MPI User Survey: Fun Results
Here’s some fun results that we gleaned from the MPI user community survey…
Respondents were asked how much they valued each of the following in MPI on a scale from 1=most important to 5=least important (each item could be rated individually):
- Runtime performance (e.g., latency, bandwidth, resource consumption, etc.)
- Feature-rich API
- Run-time reliability
- Scalability to large numbers of MPI processes
- Integration with other middleware, communication protocols, etc.
The first item in the list — runtime performance — may seem silly. After all, this is high performance computing. Many on the Forum assumed that everyone would rank runtime performance as the most important thing. They were wrong (!).
- Only about half of the respondents rated runtime performance as 1 (“most important”)
- Another quarter rated runtime performance as 2 (“somewhat important”)
- The remaining quarter either didn’t answer the question or rated runtime performance as 3 or higher.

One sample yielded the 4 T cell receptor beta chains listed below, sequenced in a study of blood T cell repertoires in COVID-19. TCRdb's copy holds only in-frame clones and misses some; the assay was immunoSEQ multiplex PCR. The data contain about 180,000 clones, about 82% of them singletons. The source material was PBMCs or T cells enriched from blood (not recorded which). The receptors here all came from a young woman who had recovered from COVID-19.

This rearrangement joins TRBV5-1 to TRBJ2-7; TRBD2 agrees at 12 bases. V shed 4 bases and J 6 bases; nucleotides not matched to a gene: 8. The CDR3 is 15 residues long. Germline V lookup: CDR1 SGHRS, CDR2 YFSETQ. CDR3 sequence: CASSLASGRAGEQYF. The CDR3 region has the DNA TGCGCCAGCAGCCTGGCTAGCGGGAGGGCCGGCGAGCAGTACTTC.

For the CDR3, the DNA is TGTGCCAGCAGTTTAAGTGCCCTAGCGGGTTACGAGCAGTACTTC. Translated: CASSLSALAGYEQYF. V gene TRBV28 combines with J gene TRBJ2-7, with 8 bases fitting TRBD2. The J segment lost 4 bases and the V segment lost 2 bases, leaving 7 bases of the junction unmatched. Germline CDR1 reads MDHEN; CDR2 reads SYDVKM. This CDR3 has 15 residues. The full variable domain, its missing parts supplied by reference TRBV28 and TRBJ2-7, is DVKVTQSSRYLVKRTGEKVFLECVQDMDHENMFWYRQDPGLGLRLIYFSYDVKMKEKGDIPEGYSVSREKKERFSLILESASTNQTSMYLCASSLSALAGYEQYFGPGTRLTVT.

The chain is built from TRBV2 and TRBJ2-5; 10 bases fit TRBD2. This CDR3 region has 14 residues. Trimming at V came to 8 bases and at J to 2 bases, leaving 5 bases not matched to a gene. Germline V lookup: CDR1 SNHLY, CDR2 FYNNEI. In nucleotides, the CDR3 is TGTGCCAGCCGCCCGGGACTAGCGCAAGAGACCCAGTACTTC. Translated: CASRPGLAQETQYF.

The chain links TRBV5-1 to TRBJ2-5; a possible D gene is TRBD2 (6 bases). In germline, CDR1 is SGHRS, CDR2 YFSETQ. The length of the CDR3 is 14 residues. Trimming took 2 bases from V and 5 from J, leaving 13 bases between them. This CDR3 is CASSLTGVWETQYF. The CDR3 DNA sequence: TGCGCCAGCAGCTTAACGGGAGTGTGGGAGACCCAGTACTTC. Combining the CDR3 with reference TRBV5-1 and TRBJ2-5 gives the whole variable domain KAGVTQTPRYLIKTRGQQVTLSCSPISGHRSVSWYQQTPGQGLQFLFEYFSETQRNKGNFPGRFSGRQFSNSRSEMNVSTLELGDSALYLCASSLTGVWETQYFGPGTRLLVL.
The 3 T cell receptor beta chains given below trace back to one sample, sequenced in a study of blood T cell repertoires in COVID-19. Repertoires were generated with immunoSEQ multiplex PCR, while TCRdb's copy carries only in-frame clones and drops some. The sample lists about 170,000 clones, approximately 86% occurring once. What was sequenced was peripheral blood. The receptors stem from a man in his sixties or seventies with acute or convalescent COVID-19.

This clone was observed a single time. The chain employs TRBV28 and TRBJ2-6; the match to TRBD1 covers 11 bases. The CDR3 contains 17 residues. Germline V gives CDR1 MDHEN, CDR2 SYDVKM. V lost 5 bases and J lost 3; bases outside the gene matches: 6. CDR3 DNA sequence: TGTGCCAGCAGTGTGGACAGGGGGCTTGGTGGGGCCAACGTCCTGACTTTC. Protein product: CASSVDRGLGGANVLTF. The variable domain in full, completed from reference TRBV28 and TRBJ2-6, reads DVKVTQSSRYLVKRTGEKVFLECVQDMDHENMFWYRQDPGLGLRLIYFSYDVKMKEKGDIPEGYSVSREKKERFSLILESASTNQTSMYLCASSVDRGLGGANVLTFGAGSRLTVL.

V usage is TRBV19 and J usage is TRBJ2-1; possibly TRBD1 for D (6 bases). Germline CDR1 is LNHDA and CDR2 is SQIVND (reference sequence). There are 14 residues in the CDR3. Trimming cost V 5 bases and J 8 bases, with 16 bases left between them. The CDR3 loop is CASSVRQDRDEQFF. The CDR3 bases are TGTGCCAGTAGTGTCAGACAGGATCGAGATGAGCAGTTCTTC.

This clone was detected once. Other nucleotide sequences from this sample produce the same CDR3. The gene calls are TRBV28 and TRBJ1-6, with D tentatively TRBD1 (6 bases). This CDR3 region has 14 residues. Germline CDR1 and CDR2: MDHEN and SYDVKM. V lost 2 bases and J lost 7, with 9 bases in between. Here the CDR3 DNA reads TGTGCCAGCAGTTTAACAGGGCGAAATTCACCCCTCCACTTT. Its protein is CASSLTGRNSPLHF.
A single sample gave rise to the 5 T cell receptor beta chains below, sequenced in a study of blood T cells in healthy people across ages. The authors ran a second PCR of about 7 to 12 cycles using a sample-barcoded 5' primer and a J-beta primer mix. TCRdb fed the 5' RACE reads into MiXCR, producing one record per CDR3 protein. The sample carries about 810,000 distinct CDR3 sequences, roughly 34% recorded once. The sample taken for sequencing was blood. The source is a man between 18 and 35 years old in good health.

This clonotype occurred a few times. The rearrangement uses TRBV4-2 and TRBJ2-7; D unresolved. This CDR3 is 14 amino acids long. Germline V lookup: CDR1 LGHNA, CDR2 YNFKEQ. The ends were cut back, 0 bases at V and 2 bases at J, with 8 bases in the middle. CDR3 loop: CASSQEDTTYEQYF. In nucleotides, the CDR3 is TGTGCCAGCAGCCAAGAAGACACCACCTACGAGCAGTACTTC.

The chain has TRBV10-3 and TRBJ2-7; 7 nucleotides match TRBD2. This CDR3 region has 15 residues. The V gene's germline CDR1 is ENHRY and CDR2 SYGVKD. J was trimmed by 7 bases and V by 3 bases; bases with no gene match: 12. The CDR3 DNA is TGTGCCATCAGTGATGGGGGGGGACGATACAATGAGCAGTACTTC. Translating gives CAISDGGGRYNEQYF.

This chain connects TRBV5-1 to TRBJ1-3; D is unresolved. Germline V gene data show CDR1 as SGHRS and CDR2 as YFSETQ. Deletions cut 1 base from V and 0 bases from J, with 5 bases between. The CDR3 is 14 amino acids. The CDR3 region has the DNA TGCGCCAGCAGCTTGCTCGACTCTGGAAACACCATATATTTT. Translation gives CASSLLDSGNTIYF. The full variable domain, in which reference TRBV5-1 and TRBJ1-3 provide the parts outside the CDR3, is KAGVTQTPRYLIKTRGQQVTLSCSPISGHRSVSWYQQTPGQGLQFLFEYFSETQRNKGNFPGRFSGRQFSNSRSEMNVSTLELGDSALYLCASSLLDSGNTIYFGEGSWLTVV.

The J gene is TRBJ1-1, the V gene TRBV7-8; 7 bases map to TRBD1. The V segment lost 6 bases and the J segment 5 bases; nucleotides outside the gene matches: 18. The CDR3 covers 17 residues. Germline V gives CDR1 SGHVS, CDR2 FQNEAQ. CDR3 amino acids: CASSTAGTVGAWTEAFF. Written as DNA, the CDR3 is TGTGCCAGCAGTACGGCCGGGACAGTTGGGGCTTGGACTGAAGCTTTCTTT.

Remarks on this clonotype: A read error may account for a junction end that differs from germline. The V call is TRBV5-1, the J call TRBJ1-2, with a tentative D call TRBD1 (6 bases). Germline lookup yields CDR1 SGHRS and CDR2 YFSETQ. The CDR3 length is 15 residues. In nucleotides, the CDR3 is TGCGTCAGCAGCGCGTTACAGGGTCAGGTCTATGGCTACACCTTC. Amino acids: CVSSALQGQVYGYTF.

Huh. Fascinating. I didn’t expect everyone to rate runtime performance as 1, but I guess I expected (much) more than half. You can speculate on all kinds of meanings here — the data doesn’t specify the reasons why people picked their runtime performance ratings. My personal guess is that this reflects that MPI is starting to be used in general inter-process communication scenarios; it may be percolating out of pure-HPC scenarios.
Here’s another fun result: respondents were asked to rank the following six proposed MPI-3 topics in order from most important to least important:
- Nonblocking collectives
- Revamped one-sided communications (compared to MPI-2.2)
- MPI application control of fault tolerance
- New Fortran bindings
- “Hybrid” programming (MPI in conjunction with threads, OpenMP, etc.)
- Standardized 3rd party MPI tool support
What’s really interesting is correlating the results of these two questions together. Two distinct patterns that we noticed:
- Those who value nonblocking collectives highly also tend to value runtime performance.
- Those who value nonblocking collectives highly also tend to not value a feature-rich MPI API.
Taken together, our interpretation of these two points is that those who value nonblocking collectives see them as a performance enhancement — not yet-another-feature. Or, put differently:
- Users will assume that nonblocking communication implementations will perform well
- Users will assume that nonblocking communication implementations will provide communication / computation overlap
As an MPI implementer, this is good information to know.